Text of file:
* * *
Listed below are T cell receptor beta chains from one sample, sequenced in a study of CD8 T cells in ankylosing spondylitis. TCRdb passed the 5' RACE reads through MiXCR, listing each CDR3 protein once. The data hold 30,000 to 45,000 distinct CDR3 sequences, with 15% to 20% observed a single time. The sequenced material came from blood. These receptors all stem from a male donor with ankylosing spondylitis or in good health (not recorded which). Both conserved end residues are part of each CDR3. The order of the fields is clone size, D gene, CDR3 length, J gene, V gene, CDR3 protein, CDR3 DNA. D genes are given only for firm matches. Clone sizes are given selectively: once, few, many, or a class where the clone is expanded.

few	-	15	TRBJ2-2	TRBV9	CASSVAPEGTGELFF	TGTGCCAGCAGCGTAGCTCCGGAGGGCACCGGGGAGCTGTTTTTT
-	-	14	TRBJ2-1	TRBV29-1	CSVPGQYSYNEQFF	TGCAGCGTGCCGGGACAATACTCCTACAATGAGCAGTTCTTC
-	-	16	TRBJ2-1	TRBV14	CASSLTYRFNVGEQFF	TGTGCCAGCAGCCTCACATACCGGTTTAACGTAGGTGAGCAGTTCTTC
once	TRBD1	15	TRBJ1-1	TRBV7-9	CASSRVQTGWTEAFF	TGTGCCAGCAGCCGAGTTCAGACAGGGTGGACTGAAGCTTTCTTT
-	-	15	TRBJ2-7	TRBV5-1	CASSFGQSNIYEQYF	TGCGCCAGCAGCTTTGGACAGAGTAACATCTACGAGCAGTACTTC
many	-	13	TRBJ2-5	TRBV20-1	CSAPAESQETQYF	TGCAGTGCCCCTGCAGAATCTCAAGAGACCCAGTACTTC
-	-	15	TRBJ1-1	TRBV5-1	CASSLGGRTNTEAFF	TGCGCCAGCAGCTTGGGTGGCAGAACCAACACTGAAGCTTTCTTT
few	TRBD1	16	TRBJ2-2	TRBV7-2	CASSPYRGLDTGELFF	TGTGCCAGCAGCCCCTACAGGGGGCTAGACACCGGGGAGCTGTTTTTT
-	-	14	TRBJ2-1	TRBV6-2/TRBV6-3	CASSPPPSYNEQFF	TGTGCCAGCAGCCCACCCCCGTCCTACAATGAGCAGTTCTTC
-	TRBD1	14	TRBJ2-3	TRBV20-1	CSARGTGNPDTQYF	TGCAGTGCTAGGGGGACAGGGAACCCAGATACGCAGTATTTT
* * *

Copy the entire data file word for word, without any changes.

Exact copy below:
Listed below are T cell receptor beta chains from one sample, sequenced in a study of CD8 T cells in ankylosing spondylitis. TCRdb passed the 5' RACE reads through MiXCR, listing each CDR3 protein once. The data hold 30,000 to 45,000 distinct CDR3 sequences, with 15% to 20% observed a single time. The sequenced material came from blood. These receptors all stem from a male donor with ankylosing spondylitis or in good health (not recorded which). Both conserved end residues are part of each CDR3. The order of the fields is clone size, D gene, CDR3 length, J gene, V gene, CDR3 protein, CDR3 DNA. D genes are given only for firm matches. Clone sizes are given selectively: once, few, many, or a class where the clone is expanded.

few	-	15	TRBJ2-2	TRBV9	CASSVAPEGTGELFF	TGTGCCAGCAGCGTAGCTCCGGAGGGCACCGGGGAGCTGTTTTTT
-	-	14	TRBJ2-1	TRBV29-1	CSVPGQYSYNEQFF	TGCAGCGTGCCGGGACAATACTCCTACAATGAGCAGTTCTTC
-	-	16	TRBJ2-1	TRBV14	CASSLTYRFNVGEQFF	TGTGCCAGCAGCCTCACATACCGGTTTAACGTAGGTGAGCAGTTCTTC
once	TRBD1	15	TRBJ1-1	TRBV7-9	CASSRVQTGWTEAFF	TGTGCCAGCAGCCGAGTTCAGACAGGGTGGACTGAAGCTTTCTTT
-	-	15	TRBJ2-7	TRBV5-1	CASSFGQSNIYEQYF	TGCGCCAGCAGCTTTGGACAGAGTAACATCTACGAGCAGTACTTC
many	-	13	TRBJ2-5	TRBV20-1	CSAPAESQETQYF	TGCAGTGCCCCTGCAGAATCTCAAGAGACCCAGTACTTC
-	-	15	TRBJ1-1	TRBV5-1	CASSLGGRTNTEAFF	TGCGCCAGCAGCTTGGGTGGCAGAACCAACACTGAAGCTTTCTTT
few	TRBD1	16	TRBJ2-2	TRBV7-2	CASSPYRGLDTGELFF	TGTGCCAGCAGCCCCTACAGGGGGCTAGACACCGGGGAGCTGTTTTTT
-	-	14	TRBJ2-1	TRBV6-2/TRBV6-3	CASSPPPSYNEQFF	TGTGCCAGCAGCCCACCCCCGTCCTACAATGAGCAGTTCTTC
-	TRBD1	14	TRBJ2-3	TRBV20-1	CSARGTGNPDTQYF	TGCAGTGCTAGGGGGACAGGGAACCCAGATACGCAGTATTTT